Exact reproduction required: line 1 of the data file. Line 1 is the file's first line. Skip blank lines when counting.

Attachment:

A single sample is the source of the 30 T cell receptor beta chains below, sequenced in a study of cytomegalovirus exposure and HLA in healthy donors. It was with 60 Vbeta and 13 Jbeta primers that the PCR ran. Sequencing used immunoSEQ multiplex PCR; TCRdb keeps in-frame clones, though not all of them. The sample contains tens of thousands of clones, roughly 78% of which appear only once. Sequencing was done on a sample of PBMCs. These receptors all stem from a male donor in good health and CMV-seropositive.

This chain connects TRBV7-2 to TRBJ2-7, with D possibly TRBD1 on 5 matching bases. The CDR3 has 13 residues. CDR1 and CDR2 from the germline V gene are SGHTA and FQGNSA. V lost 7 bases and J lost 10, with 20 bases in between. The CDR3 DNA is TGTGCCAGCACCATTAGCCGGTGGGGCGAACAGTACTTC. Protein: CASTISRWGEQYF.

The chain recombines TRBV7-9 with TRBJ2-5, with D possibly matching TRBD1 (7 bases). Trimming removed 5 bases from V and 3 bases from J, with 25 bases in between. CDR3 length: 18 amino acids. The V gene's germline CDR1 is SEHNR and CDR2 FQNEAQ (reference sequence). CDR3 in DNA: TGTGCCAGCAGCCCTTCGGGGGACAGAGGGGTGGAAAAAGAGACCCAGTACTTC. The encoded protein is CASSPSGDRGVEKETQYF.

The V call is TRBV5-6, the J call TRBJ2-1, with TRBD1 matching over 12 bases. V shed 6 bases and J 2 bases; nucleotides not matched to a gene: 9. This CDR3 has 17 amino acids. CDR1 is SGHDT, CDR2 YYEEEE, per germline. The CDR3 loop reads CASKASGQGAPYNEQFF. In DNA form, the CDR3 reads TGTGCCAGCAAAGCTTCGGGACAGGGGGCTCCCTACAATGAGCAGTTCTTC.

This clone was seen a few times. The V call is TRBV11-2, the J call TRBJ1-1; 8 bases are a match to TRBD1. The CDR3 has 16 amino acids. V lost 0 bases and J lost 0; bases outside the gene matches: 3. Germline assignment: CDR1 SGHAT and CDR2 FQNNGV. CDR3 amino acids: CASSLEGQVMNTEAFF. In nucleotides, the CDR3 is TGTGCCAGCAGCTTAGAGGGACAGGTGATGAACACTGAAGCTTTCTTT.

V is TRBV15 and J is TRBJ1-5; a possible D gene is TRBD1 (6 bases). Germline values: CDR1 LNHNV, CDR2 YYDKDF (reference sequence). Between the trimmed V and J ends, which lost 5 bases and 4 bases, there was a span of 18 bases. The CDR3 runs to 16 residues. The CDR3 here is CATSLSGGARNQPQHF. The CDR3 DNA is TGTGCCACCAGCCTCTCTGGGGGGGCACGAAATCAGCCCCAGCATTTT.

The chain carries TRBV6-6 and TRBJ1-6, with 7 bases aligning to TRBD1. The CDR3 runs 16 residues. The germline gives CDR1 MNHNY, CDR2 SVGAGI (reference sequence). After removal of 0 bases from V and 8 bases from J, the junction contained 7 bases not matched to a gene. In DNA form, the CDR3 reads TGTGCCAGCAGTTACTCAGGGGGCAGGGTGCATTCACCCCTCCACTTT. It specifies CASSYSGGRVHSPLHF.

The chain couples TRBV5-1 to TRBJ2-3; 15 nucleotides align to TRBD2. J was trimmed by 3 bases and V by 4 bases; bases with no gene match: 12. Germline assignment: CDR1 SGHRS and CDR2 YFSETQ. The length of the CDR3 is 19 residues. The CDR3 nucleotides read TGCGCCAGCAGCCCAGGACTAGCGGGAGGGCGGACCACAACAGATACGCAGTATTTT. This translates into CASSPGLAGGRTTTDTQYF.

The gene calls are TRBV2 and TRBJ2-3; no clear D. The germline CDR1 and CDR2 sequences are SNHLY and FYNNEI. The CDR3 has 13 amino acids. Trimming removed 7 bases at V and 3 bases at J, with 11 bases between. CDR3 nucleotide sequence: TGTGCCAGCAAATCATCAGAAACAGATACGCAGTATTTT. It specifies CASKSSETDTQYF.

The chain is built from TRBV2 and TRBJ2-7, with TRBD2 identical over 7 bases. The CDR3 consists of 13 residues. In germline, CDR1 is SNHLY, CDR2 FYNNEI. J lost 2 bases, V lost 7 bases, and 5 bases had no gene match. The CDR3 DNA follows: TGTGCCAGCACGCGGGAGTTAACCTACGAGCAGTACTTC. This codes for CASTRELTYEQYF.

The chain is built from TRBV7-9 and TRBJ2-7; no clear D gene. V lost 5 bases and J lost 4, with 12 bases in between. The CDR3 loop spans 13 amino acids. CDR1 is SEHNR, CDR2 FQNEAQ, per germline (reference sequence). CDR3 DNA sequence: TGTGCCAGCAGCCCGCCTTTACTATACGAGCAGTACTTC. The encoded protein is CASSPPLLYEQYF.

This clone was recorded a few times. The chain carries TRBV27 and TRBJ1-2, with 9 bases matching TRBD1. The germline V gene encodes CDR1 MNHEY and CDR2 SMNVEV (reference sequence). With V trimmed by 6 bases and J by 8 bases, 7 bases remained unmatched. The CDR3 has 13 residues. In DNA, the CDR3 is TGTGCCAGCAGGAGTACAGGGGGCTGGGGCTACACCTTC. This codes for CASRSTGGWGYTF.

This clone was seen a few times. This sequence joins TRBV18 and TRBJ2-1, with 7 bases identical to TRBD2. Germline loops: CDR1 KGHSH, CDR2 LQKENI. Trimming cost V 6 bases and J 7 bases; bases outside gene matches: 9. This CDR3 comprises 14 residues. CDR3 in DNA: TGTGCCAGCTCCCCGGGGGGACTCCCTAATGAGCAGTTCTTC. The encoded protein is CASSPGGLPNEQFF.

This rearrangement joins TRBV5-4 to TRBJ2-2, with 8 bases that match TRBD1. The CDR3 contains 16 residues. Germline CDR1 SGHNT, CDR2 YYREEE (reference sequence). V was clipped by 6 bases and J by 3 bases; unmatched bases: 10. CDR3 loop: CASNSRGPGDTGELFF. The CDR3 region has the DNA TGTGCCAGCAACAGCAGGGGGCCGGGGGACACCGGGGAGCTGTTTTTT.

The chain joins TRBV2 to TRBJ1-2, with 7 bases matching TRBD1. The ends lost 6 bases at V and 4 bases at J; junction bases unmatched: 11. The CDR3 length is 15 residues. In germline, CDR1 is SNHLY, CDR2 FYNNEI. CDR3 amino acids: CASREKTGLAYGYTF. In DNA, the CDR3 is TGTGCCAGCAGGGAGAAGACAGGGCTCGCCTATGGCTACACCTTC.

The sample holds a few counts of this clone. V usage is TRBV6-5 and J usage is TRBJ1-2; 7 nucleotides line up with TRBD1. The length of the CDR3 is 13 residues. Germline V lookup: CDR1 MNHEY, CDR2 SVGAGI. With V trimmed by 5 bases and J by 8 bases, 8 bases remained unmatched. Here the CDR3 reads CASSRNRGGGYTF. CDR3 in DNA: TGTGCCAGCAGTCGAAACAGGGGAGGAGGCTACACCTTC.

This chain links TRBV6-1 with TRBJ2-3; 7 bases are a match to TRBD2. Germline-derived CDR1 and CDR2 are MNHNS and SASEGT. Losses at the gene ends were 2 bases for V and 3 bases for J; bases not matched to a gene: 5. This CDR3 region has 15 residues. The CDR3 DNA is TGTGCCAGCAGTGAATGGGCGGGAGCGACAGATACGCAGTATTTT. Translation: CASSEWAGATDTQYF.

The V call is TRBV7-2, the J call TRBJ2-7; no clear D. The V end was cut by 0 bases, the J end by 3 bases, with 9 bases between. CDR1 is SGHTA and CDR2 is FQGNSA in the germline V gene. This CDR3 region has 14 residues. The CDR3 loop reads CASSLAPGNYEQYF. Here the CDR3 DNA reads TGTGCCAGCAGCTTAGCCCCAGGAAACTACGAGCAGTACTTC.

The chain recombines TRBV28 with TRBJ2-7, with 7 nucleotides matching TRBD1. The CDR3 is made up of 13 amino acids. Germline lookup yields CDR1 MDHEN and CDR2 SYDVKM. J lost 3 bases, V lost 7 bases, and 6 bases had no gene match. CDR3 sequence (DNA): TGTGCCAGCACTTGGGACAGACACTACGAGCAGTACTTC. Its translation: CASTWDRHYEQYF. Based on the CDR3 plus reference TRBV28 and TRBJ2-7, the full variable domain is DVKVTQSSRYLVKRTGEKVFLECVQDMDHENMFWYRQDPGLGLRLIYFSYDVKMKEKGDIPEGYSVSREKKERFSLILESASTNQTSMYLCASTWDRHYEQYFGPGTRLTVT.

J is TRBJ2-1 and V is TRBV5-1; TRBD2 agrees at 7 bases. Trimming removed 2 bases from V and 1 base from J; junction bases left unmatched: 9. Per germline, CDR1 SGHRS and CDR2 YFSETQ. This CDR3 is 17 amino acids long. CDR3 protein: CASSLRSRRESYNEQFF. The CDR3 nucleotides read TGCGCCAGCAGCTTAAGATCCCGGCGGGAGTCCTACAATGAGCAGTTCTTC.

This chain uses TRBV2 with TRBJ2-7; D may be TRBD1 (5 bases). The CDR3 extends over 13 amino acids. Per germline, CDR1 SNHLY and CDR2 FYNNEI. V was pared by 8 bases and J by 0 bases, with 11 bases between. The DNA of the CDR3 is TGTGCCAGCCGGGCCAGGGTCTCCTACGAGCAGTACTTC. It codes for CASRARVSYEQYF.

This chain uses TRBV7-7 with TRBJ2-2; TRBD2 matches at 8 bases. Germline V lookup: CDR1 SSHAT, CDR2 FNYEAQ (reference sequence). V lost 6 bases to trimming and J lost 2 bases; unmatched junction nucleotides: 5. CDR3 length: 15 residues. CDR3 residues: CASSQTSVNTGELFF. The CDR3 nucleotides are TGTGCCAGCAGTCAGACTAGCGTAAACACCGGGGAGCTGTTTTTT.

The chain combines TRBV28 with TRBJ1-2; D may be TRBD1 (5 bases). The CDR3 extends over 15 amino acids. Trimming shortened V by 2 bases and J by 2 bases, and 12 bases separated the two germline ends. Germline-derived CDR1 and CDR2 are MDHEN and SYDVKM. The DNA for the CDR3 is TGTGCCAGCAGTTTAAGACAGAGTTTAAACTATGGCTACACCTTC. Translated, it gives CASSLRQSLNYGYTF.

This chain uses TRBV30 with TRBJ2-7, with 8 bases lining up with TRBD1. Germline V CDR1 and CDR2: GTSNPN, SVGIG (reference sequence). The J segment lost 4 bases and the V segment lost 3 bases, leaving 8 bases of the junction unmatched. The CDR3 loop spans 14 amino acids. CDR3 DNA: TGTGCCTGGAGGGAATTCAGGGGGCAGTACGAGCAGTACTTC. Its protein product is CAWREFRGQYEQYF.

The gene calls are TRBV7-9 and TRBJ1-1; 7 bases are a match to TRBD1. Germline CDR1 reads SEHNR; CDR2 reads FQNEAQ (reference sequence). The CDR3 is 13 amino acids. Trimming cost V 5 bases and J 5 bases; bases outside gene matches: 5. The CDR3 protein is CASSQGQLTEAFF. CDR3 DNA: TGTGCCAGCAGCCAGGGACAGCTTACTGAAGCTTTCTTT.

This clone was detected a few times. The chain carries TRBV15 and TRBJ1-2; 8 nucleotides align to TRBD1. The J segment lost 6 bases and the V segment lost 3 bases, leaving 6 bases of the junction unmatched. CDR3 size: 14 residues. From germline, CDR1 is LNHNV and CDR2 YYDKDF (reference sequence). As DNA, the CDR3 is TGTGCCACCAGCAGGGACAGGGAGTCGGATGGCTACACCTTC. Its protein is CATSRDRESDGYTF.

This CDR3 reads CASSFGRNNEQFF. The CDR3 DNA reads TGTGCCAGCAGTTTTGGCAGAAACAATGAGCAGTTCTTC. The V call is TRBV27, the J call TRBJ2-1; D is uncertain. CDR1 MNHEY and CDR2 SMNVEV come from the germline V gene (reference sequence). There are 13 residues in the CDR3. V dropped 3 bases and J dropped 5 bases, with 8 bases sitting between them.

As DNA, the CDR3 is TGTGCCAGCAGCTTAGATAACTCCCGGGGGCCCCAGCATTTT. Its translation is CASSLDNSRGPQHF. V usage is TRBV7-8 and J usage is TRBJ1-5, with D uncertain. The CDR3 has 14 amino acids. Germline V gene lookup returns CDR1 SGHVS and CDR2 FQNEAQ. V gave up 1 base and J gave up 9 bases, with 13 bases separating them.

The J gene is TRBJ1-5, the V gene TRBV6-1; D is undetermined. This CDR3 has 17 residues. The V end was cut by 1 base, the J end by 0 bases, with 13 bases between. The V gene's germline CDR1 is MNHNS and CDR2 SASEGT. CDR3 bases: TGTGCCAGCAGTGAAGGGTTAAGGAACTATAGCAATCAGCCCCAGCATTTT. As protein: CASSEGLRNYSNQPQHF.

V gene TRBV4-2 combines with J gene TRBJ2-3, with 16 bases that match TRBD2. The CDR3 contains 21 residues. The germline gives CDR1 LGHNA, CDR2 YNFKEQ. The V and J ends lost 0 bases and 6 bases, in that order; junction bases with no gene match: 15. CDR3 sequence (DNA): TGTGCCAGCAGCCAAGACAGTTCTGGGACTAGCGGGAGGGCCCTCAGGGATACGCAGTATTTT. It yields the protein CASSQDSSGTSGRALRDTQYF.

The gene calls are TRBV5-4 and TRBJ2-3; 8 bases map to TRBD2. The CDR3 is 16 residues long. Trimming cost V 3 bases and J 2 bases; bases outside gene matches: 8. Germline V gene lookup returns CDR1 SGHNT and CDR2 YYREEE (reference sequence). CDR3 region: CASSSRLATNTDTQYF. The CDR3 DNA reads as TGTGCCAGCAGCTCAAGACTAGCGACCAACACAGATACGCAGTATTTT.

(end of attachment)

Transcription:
A single sample is the source of the 30 T cell receptor beta chains below, sequenced in a study of cytomegalovirus exposure and HLA in healthy donors. It was with 60 Vbeta and 13 Jbeta primers that the PCR ran. Sequencing used immunoSEQ multiplex PCR; TCRdb keeps in-frame clones, though not all of them. The sample contains tens of thousands of clones, roughly 78% of which appear only once. Sequencing was done on a sample of PBMCs. These receptors all stem from a male donor in good health and CMV-seropositive.